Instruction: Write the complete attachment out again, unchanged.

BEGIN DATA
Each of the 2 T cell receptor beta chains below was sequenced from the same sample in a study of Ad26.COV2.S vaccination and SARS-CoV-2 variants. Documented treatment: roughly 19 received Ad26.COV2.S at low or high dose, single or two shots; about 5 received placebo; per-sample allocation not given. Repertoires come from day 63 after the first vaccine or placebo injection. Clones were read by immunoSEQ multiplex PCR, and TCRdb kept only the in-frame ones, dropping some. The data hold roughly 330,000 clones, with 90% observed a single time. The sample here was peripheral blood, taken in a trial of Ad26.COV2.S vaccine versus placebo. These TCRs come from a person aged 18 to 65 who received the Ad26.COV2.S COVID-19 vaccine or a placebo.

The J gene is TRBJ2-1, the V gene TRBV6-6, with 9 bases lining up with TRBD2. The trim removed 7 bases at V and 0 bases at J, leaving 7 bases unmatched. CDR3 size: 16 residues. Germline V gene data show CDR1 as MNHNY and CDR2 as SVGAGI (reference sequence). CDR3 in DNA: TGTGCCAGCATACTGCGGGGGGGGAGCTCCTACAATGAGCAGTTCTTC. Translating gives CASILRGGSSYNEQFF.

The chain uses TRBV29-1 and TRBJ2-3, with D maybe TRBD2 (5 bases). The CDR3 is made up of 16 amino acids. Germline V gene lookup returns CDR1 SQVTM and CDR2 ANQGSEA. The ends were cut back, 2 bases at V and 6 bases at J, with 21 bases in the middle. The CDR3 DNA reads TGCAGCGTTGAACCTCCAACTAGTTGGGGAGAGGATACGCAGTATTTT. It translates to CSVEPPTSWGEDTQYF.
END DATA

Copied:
Each of the 2 T cell receptor beta chains below was sequenced from the same sample in a study of Ad26.COV2.S vaccination and SARS-CoV-2 variants. Documented treatment: roughly 19 received Ad26.COV2.S at low or high dose, single or two shots; about 5 received placebo; per-sample allocation not given. Repertoires come from day 63 after the first vaccine or placebo injection. Clones were read by immunoSEQ multiplex PCR, and TCRdb kept only the in-frame ones, dropping some. The data hold roughly 330,000 clones, with 90% observed a single time. The sample here was peripheral blood, taken in a trial of Ad26.COV2.S vaccine versus placebo. These TCRs come from a person aged 18 to 65 who received the Ad26.COV2.S COVID-19 vaccine or a placebo.

The J gene is TRBJ2-1, the V gene TRBV6-6, with 9 bases lining up with TRBD2. The trim removed 7 bases at V and 0 bases at J, leaving 7 bases unmatched. CDR3 size: 16 residues. Germline V gene data show CDR1 as MNHNY and CDR2 as SVGAGI (reference sequence). CDR3 in DNA: TGTGCCAGCATACTGCGGGGGGGGAGCTCCTACAATGAGCAGTTCTTC. Translating gives CASILRGGSSYNEQFF.

The chain uses TRBV29-1 and TRBJ2-3, with D maybe TRBD2 (5 bases). The CDR3 is made up of 16 amino acids. Germline V gene lookup returns CDR1 SQVTM and CDR2 ANQGSEA. The ends were cut back, 2 bases at V and 6 bases at J, with 21 bases in the middle. The CDR3 DNA reads TGCAGCGTTGAACCTCCAACTAGTTGGGGAGAGGATACGCAGTATTTT. It translates to CSVEPPTSWGEDTQYF.